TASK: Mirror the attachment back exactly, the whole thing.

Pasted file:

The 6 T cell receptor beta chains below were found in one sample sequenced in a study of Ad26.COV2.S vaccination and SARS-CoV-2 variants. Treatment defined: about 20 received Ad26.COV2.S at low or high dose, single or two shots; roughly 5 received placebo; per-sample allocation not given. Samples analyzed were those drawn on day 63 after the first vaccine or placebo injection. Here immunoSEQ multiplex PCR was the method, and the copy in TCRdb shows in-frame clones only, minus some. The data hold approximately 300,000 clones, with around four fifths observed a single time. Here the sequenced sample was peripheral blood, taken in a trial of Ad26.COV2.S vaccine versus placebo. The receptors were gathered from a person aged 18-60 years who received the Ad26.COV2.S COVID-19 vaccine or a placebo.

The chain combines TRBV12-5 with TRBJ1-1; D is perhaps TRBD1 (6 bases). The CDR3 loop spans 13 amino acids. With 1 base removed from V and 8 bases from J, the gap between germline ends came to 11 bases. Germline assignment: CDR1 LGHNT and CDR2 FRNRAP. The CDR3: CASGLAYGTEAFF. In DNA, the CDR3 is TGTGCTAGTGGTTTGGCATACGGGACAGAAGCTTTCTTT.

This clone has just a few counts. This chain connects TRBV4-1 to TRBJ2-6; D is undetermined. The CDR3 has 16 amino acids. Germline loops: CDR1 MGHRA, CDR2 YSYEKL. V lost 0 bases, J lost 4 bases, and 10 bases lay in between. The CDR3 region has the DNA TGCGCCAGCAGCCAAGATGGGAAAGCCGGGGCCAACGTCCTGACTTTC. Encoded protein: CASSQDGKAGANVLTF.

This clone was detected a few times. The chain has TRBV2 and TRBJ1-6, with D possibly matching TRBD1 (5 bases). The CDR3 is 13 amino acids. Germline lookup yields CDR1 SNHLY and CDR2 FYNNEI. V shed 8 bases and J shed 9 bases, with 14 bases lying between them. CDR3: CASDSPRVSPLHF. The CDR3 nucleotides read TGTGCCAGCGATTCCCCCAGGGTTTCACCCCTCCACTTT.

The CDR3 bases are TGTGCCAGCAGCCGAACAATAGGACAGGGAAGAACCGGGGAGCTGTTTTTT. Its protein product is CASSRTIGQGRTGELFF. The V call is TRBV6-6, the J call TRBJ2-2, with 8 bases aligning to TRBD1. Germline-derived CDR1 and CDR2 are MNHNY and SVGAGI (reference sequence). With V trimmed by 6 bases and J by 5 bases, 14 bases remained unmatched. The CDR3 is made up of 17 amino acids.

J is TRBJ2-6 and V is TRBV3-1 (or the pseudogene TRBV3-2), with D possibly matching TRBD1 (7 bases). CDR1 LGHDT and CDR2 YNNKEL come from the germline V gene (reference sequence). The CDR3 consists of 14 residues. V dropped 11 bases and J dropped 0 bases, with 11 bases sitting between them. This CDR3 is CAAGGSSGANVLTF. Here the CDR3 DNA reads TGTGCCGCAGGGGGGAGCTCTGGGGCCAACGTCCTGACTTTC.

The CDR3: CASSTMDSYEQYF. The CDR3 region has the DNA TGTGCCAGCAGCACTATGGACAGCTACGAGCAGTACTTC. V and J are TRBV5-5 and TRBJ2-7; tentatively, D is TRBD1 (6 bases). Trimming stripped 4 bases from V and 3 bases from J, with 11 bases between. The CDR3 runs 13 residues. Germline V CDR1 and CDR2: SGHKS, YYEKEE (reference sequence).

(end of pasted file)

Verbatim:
The 6 T cell receptor beta chains below were found in one sample sequenced in a study of Ad26.COV2.S vaccination and SARS-CoV-2 variants. Treatment defined: about 20 received Ad26.COV2.S at low or high dose, single or two shots; roughly 5 received placebo; per-sample allocation not given. Samples analyzed were those drawn on day 63 after the first vaccine or placebo injection. Here immunoSEQ multiplex PCR was the method, and the copy in TCRdb shows in-frame clones only, minus some. The data hold approximately 300,000 clones, with around four fifths observed a single time. Here the sequenced sample was peripheral blood, taken in a trial of Ad26.COV2.S vaccine versus placebo. The receptors were gathered from a person aged 18-60 years who received the Ad26.COV2.S COVID-19 vaccine or a placebo.

The chain combines TRBV12-5 with TRBJ1-1; D is perhaps TRBD1 (6 bases). The CDR3 loop spans 13 amino acids. With 1 base removed from V and 8 bases from J, the gap between germline ends came to 11 bases. Germline assignment: CDR1 LGHNT and CDR2 FRNRAP. The CDR3: CASGLAYGTEAFF. In DNA, the CDR3 is TGTGCTAGTGGTTTGGCATACGGGACAGAAGCTTTCTTT.

This clone has just a few counts. This chain connects TRBV4-1 to TRBJ2-6; D is undetermined. The CDR3 has 16 amino acids. Germline loops: CDR1 MGHRA, CDR2 YSYEKL. V lost 0 bases, J lost 4 bases, and 10 bases lay in between. The CDR3 region has the DNA TGCGCCAGCAGCCAAGATGGGAAAGCCGGGGCCAACGTCCTGACTTTC. Encoded protein: CASSQDGKAGANVLTF.

This clone was detected a few times. The chain has TRBV2 and TRBJ1-6, with D possibly matching TRBD1 (5 bases). The CDR3 is 13 amino acids. Germline lookup yields CDR1 SNHLY and CDR2 FYNNEI. V shed 8 bases and J shed 9 bases, with 14 bases lying between them. CDR3: CASDSPRVSPLHF. The CDR3 nucleotides read TGTGCCAGCGATTCCCCCAGGGTTTCACCCCTCCACTTT.

The CDR3 bases are TGTGCCAGCAGCCGAACAATAGGACAGGGAAGAACCGGGGAGCTGTTTTTT. Its protein product is CASSRTIGQGRTGELFF. The V call is TRBV6-6, the J call TRBJ2-2, with 8 bases aligning to TRBD1. Germline-derived CDR1 and CDR2 are MNHNY and SVGAGI (reference sequence). With V trimmed by 6 bases and J by 5 bases, 14 bases remained unmatched. The CDR3 is made up of 17 amino acids.

J is TRBJ2-6 and V is TRBV3-1 (or the pseudogene TRBV3-2), with D possibly matching TRBD1 (7 bases). CDR1 LGHDT and CDR2 YNNKEL come from the germline V gene (reference sequence). The CDR3 consists of 14 residues. V dropped 11 bases and J dropped 0 bases, with 11 bases sitting between them. This CDR3 is CAAGGSSGANVLTF. Here the CDR3 DNA reads TGTGCCGCAGGGGGGAGCTCTGGGGCCAACGTCCTGACTTTC.

The CDR3: CASSTMDSYEQYF. The CDR3 region has the DNA TGTGCCAGCAGCACTATGGACAGCTACGAGCAGTACTTC. V and J are TRBV5-5 and TRBJ2-7; tentatively, D is TRBD1 (6 bases). Trimming stripped 4 bases from V and 3 bases from J, with 11 bases between. The CDR3 runs 13 residues. Germline V CDR1 and CDR2: SGHKS, YYEKEE (reference sequence).